WAINWRIGHT: Well, I think if you look at the way that we fight the war on drugs at the moment, all of the attention or the great majority of the attention is on the supply side of the business, which is to say the smuggling side of it, the growing side of it, the trafficking side of it. And so governments have plowed lots of money and expended lots resources and indeed given up many lives of police officers in trying to down the production of drugs like cocaine in South America. What I suspect they might have more luck doing is actually looking at the demand side of the business - i.e. trying to treat addicts, more trying to educate people more about cutting down on their drug use. And there's some good evidence on this, actually. There was a good study a few years ago where a think-tank did an investigation into the effect of spending a million dollars on trying to stop cocaine consumption in the States. And they compared the effects of spending that million dollars at different stages in the business - so in South America, on the way to the States, within the U.S., on educating people in schools and so on. And what they found was that for every million dollars spent on trying to reduce cocaine consumption by intercepting it in South America, you cocaine consumption in the States by about 10 kilograms. But for every million dollars that you spend in the States on drug treatment for people who are already addicted, you cut consumption by about a hundred kilograms. So it's 10 times more effective - you get 10 times more bang for your buck, if you'd like. And I think this just suggests that that's where the real wins are to be had. Everything suggests that all of the money being spent on trying to reduce drug use by interrupting the supply has gone about as far as it can go. And as I was saying earlier, the economics of the supply chain mean that even if you do succeed in increasing the price of coca leaf in South America, it doesn't have very much impact on the price of cocaine in the States because that coca leaf makes up such a small part of the overall final price, whereas if you do tackle the drug nearer its consumers and particularly if you tackle the demand side of the business, you have a better chance of both driving down the price because the lower the demand is, the less the cartels are going to be able to charge for their product and reducing the amount of consumed. So that seems to be the best way to tackle the business on two fronts.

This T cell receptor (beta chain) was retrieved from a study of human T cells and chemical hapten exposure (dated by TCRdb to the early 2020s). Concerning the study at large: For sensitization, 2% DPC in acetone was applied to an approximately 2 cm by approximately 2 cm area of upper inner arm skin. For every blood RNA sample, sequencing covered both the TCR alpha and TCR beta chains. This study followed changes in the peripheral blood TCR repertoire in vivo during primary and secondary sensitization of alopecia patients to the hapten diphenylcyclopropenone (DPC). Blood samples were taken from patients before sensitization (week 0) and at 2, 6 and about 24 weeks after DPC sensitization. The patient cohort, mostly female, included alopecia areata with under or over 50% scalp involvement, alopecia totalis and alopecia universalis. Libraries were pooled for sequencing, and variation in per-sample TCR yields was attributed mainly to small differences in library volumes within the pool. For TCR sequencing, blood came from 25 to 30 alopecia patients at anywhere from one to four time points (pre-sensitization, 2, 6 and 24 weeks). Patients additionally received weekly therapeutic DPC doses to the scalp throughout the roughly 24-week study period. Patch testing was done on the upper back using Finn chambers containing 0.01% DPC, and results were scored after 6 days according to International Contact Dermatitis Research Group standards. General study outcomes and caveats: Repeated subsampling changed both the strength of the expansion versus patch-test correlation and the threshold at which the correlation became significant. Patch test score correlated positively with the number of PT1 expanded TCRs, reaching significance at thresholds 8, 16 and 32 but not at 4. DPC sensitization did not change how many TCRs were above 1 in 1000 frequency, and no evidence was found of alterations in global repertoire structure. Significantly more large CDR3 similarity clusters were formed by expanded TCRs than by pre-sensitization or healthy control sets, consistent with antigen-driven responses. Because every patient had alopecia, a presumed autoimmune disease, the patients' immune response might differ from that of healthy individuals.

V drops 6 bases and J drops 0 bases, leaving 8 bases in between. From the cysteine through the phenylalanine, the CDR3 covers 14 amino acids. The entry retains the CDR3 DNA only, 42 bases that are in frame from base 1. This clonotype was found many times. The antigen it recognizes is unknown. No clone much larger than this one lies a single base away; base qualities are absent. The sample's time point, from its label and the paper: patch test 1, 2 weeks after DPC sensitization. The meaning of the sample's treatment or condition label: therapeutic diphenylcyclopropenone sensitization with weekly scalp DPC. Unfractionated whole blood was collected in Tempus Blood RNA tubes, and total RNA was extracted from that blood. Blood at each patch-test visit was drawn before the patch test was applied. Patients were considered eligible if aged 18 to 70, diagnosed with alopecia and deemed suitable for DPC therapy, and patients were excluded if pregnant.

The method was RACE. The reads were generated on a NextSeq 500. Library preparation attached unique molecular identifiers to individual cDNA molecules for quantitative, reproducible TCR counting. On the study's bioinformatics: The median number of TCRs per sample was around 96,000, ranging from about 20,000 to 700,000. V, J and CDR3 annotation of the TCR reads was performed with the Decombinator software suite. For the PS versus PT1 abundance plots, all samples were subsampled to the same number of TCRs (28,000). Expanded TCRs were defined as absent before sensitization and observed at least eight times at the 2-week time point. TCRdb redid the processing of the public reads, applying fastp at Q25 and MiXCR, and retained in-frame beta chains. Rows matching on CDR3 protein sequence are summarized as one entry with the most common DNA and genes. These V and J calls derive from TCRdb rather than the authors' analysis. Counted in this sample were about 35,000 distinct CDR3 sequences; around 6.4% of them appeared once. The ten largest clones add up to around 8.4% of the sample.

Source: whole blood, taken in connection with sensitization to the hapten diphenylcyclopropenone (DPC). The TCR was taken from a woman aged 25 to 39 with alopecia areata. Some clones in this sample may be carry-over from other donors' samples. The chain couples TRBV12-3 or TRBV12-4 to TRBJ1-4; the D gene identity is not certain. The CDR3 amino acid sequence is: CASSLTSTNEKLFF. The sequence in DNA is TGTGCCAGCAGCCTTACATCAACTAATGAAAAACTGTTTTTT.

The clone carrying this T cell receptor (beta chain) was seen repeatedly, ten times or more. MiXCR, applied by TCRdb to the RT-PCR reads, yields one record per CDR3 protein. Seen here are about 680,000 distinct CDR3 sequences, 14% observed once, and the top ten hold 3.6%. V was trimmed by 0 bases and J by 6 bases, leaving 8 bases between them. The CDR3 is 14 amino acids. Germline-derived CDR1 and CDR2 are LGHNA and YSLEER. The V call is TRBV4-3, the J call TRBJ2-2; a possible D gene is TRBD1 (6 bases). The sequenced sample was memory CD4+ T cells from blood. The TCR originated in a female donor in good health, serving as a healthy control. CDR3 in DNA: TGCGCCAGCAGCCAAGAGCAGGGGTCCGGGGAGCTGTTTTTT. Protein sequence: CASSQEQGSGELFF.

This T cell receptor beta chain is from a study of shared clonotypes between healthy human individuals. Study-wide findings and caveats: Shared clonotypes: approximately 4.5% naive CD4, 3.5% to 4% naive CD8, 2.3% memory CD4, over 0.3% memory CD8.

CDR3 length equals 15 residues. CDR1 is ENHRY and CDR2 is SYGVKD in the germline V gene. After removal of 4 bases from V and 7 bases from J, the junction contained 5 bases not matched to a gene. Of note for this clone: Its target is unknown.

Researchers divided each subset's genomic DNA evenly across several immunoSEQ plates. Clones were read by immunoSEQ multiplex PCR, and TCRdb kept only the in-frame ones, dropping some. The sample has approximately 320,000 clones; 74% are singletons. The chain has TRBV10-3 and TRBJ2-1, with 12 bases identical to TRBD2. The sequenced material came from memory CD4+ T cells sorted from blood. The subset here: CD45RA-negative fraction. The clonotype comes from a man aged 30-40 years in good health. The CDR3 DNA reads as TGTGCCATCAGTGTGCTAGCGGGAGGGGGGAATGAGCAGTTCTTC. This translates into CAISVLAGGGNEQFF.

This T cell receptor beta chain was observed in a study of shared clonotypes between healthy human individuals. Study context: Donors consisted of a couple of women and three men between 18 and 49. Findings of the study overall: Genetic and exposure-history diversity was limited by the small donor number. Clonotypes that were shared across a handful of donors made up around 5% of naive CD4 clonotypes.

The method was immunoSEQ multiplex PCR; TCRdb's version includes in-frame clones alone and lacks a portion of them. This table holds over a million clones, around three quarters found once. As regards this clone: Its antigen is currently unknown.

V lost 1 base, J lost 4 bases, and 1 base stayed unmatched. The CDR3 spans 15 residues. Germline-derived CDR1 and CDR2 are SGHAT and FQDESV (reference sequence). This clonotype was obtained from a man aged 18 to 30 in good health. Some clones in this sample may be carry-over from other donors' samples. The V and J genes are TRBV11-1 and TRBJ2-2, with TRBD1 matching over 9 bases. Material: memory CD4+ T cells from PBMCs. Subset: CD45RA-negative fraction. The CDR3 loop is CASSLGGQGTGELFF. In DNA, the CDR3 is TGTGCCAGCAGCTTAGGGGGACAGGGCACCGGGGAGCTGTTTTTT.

GROSS: But you point out in times of, like, budget crises - and we always seem to be trapped in budget crises - that the money is cut in treatment programs, prison reform. And you think those are often, like, the wrong places to cut because that's what can really help cut down on addiction.
WAINWRIGHT: I think that's right. And people are understandably unwilling to spend money on things like prisons because prisons are where the very worst people in society go. But very often, actually, by economizing on things like that, you let yourself in for much, much higher costs later down the line. I mean, if you have a prisoner in jail and you neglect to give him or her the training that that person needs to get a job on the way out once they're out of jail, then you greatly increase the chances that they're going to go back to jail. And keeping someone in prison is a ludicrously expensive way to treat them. It's a great, great cost. It costs more to put someone in prison for a year in the States then it does to send them to the most elite boarding school here in England. I mean, it's a very, very expensive way to attack the problem.
GROSS: Well, Tom Wainwright, thank you for the reporting, and thank you for talking with us.
WAINWRIGHT: Thank you very much.
GROSS: Tom Wainwright is the author of the new book "Narconomics."
TERRY GROSS, HOST:
This is FRESH AIR. Rock critic Ken Tucker has a review of the debut album by a new act consisting of two familiar voices, Paul Westerberg of The Replacements and the singer-songwriter Juliana Hatfield. They call themselves The I Don't Cares. Ken says their new album, "Wild Stab," is both unruly and disciplined.
(SOUNDBITE OF SONG, "BORN FOR ME")
THE I DON'T CARES: (Singing) When the loneliest eyes and the emptiest stones finally decided to meet. With a head in a lap, and a tongue tied in knots, the loneliest eyes try and speak.
KEN TUCKER, BYLINE: The songs on "Wild Stab" reach out and grab you. They're built around the kind of rootsy rock 'n roll that Paul Westerberg has been making for a long time now, music he originally made, in part, to connect with an earlier generation of rockers like The Rolling Stones, the Faces and The Kinks. Juliana Hatfield sounds very good singing alongside him. Her own past, as a member of groups such as Blake Babies, The Lemonheads and The Juliana Hatfield Three, has positioned her as both a leader and collaborator. Together they fall into an easy rhythm with each other.
(SOUNDBITE OF SONG, "JUST A PHASE")
THE I DON'T CARES: (Singing) It's just a phase she's going through. It's nothing old. It's something new. It's not your fault; she ain't blaming you. It's just a phase. It's just 16, or 31, a little bit mean, little bit fun. Whatever you do, don't ask her her age. It's just a phase.